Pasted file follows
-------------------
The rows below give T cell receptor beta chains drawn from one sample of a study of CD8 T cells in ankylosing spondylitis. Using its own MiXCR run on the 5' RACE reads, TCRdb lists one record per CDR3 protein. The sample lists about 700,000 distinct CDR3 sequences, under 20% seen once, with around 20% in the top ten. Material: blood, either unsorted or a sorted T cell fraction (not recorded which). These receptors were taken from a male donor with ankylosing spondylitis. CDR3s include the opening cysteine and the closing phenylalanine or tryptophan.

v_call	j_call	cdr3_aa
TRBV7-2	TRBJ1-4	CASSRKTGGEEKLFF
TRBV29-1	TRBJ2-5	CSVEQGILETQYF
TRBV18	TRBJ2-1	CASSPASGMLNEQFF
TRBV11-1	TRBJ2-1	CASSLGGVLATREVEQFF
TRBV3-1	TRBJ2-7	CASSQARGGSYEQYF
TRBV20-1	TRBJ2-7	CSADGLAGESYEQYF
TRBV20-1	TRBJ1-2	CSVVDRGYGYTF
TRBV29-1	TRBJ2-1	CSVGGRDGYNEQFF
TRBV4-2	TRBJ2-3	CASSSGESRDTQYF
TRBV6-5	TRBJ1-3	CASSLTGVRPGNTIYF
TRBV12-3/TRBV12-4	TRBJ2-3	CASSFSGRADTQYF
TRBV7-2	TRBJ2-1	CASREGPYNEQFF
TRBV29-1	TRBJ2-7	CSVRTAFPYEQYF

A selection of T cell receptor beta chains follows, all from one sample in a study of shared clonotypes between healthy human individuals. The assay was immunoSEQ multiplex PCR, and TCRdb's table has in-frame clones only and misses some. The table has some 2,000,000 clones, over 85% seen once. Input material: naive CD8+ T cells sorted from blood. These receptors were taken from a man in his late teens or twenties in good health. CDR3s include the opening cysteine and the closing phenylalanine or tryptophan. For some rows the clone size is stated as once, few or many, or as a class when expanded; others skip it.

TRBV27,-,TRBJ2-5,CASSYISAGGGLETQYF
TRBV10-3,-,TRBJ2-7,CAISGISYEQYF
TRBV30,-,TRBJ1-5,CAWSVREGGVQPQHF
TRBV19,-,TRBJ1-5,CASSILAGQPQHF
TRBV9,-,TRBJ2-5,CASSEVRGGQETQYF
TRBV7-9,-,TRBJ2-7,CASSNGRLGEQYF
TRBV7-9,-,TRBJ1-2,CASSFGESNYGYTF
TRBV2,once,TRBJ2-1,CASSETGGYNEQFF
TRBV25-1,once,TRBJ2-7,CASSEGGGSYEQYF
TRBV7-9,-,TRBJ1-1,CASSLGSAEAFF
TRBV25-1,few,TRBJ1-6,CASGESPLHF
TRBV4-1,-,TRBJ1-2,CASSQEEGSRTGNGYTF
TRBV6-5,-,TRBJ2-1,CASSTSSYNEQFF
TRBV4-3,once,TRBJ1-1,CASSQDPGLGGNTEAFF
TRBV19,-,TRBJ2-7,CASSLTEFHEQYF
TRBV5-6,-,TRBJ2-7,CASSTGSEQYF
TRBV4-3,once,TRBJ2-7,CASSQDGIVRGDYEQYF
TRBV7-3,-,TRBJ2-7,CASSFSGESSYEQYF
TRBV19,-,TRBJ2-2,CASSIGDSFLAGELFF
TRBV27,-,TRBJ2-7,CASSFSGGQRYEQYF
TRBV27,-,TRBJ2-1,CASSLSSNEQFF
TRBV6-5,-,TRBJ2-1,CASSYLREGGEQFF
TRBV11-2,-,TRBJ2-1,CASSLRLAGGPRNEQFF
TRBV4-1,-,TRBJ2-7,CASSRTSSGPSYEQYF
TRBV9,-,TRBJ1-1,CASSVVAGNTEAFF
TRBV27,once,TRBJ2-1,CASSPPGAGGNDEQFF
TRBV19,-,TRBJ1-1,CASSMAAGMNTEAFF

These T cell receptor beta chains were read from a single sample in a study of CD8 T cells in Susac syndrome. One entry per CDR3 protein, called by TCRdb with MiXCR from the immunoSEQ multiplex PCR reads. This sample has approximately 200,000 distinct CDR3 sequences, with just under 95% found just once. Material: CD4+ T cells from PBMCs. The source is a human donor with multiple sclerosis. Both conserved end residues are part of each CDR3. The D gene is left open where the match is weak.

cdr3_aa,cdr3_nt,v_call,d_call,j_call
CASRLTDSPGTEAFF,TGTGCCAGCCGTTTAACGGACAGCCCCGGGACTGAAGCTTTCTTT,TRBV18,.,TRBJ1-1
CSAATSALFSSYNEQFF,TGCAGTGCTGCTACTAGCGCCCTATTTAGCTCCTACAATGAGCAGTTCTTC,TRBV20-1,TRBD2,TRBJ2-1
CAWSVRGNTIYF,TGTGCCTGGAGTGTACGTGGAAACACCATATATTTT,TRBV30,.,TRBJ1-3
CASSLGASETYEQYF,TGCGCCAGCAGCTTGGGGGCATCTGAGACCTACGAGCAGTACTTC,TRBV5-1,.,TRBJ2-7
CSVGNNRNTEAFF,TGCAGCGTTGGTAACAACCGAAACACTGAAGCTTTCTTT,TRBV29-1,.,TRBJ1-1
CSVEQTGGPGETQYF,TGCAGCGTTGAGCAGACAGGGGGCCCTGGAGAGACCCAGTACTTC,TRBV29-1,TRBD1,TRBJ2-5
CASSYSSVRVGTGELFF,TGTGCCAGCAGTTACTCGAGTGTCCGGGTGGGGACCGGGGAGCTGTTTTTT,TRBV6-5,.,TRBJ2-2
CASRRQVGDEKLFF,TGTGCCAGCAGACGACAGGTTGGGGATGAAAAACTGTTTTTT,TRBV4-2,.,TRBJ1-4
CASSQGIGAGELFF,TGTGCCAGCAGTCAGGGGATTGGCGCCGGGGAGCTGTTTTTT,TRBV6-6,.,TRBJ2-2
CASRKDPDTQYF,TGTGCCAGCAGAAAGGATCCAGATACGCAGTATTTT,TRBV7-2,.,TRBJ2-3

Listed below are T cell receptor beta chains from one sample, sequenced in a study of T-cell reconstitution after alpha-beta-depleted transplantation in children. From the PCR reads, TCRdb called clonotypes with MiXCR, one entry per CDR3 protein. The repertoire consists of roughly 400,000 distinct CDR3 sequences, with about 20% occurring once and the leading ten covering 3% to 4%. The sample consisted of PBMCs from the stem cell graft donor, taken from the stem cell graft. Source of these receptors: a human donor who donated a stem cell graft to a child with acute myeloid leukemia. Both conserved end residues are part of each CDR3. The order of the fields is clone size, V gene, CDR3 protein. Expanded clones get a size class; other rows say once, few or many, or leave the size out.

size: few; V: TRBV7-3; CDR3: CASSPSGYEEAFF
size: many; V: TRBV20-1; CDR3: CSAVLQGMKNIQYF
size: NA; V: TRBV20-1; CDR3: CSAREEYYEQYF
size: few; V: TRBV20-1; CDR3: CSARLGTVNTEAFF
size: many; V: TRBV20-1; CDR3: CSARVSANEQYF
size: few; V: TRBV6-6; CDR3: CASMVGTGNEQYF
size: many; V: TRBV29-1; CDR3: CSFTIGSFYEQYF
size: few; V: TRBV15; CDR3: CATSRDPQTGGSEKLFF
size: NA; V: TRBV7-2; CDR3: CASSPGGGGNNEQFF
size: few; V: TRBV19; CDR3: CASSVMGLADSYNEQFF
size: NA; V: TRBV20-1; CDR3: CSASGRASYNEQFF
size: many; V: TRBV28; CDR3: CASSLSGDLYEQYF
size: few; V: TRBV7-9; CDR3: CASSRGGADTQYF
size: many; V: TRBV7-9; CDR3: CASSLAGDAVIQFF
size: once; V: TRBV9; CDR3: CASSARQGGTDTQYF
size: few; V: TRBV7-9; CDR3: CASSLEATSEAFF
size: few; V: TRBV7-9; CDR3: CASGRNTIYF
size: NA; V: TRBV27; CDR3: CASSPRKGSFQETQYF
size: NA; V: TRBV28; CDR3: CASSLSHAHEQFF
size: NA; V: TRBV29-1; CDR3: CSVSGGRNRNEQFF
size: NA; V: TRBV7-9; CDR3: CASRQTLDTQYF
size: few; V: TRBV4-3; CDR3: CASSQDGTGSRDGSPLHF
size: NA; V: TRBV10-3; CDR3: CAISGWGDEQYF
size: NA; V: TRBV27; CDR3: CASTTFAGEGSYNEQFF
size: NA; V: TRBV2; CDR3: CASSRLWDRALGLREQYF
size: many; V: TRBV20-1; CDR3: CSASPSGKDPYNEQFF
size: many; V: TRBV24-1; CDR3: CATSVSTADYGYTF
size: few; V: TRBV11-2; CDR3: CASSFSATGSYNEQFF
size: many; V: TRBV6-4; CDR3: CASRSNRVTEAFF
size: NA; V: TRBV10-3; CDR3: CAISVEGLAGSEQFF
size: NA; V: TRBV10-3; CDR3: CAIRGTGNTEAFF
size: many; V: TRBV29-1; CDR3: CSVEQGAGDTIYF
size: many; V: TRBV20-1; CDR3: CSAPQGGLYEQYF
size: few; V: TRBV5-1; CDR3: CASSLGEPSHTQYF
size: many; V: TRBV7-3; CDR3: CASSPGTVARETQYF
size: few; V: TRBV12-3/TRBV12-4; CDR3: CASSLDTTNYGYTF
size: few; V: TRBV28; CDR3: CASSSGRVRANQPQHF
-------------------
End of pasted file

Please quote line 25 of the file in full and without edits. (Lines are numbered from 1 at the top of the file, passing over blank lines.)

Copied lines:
TRBV25-1,once,TRBJ2-7,CASSEGGGSYEQYF